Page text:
Whorf in the Wild : Naturalistic Evidence from Human Interaction

Athanasopoulos, Panos and Bylund, Emanuel (2020) Whorf in the Wild : Naturalistic Evidence from Human Interaction. Applied Linguistics, 41 (6). 947–970. ISSN 0142-6001

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The past few decades have seen a full resurgence of the question of whether speakers of different languages think differently, also known as the Whorfian question. A characteristic of this neo-Whorfian enterprise is that the knowledge it has generated stems from psycholinguistic laboratory methods. As a consequence, our knowledge about how Whorfian effects play out in naturally occurring behaviour (i.e. ‘in the wild’) is severely limited. This study argues that the time is ripe to redeem this evidentiary bias, and advocates a multidisciplinary approach towards the Whorfian question, in which insights from laboratory settings are combined with naturalistic data in order to yield a rounded picture of the influence of language on thought. To showcase the potential of such an approach, the study uses laboratory-generated knowledge on the influence of grammatical categories on cognition to interpret two examples of naturalistic human interaction and action in the domains of spatial navigation and scientific practice.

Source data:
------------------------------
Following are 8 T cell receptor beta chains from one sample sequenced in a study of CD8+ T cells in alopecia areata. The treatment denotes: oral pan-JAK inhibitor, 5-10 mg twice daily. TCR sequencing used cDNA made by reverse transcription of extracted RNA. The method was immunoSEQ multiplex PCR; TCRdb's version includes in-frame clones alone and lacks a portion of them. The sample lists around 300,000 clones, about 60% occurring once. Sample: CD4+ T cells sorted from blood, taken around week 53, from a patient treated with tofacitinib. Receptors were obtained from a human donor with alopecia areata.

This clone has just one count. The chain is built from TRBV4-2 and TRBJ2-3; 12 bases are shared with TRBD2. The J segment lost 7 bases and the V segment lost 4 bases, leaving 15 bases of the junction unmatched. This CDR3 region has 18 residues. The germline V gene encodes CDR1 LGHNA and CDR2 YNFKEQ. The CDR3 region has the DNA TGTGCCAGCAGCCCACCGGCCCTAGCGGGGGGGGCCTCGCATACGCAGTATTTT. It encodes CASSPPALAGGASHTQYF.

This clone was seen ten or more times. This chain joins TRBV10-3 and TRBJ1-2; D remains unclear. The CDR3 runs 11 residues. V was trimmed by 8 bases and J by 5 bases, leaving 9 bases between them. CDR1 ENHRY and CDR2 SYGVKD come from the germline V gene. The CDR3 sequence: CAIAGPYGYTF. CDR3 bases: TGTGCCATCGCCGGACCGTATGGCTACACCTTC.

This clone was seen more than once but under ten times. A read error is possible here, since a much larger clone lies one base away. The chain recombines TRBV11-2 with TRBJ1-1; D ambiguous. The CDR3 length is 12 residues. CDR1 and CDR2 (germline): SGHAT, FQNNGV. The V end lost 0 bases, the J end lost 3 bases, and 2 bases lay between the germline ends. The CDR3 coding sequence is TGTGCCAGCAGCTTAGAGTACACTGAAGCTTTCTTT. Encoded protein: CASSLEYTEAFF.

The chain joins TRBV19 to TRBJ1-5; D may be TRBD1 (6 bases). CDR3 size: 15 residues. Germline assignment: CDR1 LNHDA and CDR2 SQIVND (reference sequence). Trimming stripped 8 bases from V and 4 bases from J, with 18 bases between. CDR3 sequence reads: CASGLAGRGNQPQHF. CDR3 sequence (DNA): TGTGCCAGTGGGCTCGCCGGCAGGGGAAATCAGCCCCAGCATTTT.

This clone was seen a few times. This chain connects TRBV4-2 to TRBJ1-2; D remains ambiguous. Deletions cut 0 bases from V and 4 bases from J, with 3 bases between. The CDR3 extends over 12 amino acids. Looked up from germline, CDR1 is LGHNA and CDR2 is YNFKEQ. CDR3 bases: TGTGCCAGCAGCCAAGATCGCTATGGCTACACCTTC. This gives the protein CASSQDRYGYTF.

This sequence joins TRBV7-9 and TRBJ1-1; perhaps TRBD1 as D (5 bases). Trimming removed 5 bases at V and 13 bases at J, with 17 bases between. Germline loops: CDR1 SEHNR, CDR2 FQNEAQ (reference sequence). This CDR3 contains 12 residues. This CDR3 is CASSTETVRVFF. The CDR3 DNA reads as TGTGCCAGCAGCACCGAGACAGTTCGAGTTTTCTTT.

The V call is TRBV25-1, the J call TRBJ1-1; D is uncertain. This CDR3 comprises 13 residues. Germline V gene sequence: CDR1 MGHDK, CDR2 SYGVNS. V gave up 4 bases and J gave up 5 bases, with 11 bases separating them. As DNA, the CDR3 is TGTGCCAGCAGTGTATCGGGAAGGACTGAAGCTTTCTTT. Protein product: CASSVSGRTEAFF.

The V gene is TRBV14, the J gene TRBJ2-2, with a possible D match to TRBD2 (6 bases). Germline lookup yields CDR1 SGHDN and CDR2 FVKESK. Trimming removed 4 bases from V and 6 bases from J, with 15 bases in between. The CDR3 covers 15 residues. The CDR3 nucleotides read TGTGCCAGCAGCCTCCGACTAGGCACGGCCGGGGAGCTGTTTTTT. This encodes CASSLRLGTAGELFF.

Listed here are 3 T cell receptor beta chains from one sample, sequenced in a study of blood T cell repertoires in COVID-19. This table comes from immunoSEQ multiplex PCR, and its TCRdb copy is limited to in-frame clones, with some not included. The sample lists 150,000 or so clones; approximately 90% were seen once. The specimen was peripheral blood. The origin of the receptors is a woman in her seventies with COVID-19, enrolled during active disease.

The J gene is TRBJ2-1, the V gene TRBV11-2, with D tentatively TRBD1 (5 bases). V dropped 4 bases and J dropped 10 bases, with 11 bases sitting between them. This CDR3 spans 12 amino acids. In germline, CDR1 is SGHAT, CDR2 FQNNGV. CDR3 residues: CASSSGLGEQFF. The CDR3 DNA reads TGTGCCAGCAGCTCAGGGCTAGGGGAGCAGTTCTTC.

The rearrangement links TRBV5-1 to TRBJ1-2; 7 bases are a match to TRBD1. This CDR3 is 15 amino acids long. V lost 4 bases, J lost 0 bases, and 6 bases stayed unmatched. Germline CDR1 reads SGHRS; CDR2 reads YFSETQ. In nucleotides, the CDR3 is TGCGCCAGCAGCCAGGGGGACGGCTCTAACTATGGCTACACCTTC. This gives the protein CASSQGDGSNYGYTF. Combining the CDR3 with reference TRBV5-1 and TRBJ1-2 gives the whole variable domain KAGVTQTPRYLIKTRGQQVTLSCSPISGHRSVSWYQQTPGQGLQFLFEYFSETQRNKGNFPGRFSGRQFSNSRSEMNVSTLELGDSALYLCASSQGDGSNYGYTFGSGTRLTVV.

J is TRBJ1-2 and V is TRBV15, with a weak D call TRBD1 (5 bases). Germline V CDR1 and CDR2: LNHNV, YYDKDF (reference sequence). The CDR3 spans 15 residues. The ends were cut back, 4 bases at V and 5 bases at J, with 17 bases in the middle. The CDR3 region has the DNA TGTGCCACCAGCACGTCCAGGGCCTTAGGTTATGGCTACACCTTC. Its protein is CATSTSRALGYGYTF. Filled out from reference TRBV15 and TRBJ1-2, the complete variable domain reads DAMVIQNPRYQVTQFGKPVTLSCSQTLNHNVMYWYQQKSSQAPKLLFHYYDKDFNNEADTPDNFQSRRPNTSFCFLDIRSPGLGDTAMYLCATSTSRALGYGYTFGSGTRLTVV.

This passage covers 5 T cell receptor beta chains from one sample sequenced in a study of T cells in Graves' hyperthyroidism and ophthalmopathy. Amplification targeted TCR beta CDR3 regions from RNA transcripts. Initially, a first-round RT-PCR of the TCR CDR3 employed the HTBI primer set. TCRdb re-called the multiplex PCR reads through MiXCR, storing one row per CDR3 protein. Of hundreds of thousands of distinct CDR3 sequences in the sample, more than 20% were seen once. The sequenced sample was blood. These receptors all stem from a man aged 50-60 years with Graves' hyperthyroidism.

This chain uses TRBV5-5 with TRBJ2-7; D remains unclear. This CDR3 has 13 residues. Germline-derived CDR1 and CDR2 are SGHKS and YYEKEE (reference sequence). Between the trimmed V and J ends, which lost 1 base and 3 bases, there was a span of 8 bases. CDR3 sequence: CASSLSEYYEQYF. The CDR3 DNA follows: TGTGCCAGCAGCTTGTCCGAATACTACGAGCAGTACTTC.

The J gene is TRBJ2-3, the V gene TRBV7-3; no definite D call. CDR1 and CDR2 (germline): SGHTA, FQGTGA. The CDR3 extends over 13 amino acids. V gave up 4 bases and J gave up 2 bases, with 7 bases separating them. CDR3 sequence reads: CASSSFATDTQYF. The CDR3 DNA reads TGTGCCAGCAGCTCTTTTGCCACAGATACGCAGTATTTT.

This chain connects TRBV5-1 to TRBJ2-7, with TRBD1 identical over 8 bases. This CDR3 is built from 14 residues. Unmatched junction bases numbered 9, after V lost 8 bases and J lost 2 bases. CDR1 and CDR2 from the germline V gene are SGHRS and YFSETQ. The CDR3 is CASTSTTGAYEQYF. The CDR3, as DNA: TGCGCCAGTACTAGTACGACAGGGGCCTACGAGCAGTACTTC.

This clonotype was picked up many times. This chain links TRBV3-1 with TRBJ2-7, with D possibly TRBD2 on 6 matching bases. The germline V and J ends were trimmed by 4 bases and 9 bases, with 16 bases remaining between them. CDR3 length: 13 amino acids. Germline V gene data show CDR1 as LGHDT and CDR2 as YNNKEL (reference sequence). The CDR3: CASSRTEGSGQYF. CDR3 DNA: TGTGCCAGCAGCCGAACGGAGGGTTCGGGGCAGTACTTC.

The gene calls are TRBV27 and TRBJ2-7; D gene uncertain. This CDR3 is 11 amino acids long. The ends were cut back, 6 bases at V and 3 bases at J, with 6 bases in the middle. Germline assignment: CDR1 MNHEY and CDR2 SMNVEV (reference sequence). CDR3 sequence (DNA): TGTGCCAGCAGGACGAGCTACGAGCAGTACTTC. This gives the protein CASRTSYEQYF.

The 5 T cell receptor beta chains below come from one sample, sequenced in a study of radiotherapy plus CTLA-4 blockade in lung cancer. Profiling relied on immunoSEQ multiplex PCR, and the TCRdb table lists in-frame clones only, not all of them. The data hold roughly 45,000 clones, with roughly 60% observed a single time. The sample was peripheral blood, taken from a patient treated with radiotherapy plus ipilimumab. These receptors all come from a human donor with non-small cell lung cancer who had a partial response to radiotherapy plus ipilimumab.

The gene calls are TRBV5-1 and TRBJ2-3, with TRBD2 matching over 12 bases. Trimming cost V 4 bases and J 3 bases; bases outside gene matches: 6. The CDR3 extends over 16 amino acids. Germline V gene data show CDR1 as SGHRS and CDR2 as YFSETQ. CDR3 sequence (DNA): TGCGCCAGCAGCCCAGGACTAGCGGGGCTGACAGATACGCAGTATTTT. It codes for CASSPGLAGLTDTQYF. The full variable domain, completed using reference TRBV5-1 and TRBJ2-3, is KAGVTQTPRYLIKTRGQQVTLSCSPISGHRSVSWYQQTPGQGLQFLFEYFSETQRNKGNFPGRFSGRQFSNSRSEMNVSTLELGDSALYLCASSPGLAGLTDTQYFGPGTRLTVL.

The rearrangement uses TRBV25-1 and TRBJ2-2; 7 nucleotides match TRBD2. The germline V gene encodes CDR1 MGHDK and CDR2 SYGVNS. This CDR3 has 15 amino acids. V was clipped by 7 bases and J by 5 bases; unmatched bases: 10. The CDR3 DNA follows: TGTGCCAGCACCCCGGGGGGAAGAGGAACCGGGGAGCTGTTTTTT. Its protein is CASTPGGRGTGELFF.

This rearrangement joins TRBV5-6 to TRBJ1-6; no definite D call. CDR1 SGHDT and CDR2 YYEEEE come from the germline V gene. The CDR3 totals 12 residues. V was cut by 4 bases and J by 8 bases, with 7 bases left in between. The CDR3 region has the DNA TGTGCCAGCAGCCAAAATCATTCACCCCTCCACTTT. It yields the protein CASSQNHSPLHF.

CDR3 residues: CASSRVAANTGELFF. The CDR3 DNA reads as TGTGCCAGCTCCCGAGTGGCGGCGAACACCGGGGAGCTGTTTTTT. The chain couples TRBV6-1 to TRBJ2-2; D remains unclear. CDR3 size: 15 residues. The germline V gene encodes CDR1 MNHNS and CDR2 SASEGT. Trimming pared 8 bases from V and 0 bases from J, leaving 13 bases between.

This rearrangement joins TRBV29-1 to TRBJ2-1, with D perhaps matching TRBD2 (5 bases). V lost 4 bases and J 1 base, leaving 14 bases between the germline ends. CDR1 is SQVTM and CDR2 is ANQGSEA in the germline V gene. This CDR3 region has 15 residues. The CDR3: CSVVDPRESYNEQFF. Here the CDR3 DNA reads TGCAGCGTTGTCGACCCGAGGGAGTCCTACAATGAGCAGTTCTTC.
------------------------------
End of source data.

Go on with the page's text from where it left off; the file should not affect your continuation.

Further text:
Item Type:
Journal Article
Journal or Publication Title:
Applied Linguistics
Additional Information:
This is a pre-copy-editing, author-produced PDF of an article accepted for publication in Applied Linguistics following peer review. The definitive publisher-authenticated version Panos Athanasopoulos, Emanuel Bylund, Whorf in the Wild: Naturalistic Evidence from Human Interaction, Applied Linguistics, 41 (6), https://doi.org/10.1093/applin/amz050 is available online at: https://academic.oup.com/applij/article-abstract/41/6/947/5626203
Uncontrolled Keywords:
?? linguistics and languagelanguage and linguisticscommunication ??
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Deposited On:
12 May 2020 08:45
Last Modified:
08 Mar 2024 00:54